Page:Aristotelous peri psuxes.djvu/293

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CH. IX.] NOTES. 283

to inquire, as some have, what animals have an operculum for the smell, of that kind? or what mean those veins and pores? As although the operculum, that is, the epiglottis, was known to be protective of the larynx and, therefore, the respiratory organs, the relations of the larynx with the parts associated with it had not been made out; and the veins and pores refer, probably, to the bronchi and vessels within the chest.

Note 6, p. 112. In fine, odour is derived, &c.] Aristotle here differs from Plato, who held that odorous particles are in a state rather of fluidity; and Cuvier[1] says, that "the organ of smell is moistened with abundant viscosity, which arrests the odorous particles contained in air or water; as fishes are sensible of odours. But odour, being regarded as exhalation, was assumed to be of fiery nature and, therefore, like the element, dry, and this required, for the conformity of the hypothesis of like upon like, that the organ of the sense, when in potentiality, should be also dry, and so, in due relation to odour.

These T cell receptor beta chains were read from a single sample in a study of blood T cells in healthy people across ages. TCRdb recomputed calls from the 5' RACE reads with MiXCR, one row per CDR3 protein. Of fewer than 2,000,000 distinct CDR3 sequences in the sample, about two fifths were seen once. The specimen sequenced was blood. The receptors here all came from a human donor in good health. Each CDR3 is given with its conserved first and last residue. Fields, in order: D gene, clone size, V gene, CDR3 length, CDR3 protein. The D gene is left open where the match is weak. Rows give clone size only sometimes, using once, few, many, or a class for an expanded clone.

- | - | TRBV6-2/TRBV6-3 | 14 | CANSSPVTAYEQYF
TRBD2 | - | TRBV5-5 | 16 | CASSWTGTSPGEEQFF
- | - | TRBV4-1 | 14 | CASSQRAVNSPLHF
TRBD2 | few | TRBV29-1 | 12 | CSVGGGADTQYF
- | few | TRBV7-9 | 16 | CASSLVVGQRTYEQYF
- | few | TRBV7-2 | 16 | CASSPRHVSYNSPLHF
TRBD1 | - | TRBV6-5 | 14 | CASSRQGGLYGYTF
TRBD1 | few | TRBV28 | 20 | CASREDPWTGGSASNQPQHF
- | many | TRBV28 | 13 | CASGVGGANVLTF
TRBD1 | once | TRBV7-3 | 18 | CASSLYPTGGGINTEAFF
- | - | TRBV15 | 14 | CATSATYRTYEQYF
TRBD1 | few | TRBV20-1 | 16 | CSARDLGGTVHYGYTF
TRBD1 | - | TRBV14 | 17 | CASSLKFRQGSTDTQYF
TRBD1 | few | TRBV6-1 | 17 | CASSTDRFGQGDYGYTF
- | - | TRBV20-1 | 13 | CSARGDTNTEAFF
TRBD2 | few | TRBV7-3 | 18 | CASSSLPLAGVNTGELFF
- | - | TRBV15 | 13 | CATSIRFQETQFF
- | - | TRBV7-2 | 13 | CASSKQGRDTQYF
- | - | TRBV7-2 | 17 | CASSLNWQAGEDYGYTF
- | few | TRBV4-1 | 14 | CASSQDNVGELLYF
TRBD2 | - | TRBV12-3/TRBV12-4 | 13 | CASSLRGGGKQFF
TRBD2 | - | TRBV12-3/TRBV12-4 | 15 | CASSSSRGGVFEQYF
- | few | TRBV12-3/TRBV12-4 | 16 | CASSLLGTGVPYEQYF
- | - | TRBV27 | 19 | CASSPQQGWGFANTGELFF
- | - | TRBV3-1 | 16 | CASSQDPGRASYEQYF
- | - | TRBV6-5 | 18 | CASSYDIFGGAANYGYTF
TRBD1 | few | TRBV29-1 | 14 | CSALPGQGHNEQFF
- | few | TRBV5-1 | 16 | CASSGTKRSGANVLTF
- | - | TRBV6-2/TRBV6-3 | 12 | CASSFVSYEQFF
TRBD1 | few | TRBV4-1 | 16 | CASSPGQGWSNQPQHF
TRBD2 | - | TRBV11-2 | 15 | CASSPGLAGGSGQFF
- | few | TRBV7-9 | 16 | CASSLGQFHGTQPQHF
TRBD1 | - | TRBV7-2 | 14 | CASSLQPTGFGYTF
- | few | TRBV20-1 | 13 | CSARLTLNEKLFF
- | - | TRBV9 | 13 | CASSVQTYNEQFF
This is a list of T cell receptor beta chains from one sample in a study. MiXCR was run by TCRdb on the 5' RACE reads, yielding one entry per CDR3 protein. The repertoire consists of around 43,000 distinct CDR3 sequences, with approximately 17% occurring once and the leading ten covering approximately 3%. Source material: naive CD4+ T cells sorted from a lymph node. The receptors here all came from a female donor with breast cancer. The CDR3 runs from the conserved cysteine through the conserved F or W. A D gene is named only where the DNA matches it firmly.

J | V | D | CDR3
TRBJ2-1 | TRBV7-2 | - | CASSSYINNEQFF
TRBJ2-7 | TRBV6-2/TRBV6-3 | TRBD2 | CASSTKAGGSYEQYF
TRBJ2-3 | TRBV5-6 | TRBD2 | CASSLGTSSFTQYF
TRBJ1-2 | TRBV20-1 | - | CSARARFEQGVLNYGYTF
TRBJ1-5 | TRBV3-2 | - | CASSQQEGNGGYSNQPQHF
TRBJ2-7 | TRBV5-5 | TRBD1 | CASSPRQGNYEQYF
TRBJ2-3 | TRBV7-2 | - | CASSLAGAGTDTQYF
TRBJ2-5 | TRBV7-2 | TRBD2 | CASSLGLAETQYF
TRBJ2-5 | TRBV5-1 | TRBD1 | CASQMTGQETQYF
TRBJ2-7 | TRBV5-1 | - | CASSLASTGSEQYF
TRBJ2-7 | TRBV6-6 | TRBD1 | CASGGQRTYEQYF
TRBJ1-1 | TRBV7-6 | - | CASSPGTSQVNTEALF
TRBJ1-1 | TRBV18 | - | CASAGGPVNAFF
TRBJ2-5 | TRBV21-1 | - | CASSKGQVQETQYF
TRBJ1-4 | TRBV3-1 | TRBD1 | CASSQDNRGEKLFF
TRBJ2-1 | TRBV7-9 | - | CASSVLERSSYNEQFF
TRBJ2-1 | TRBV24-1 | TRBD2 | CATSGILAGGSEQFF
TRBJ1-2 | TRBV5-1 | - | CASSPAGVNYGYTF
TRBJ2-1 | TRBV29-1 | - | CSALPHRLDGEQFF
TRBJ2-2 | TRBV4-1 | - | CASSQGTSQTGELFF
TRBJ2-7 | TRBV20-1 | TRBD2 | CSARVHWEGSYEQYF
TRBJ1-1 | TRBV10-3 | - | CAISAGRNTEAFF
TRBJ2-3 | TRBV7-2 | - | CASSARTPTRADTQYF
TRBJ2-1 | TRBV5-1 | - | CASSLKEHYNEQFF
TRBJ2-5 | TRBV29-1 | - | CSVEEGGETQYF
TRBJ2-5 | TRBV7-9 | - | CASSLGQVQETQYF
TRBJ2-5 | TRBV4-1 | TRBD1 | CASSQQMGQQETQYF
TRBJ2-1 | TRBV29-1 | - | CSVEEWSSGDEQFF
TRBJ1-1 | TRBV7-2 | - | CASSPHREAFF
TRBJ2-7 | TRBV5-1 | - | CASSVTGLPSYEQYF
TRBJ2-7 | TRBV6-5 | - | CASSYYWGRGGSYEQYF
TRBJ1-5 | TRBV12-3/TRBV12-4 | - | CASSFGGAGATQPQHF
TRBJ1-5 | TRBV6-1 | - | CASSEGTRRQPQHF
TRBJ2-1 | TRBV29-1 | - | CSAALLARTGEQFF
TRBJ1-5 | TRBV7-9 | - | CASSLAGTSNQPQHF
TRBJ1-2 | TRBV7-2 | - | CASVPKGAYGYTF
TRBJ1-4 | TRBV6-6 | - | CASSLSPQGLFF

1. Anat. Comparée, 15me leçon.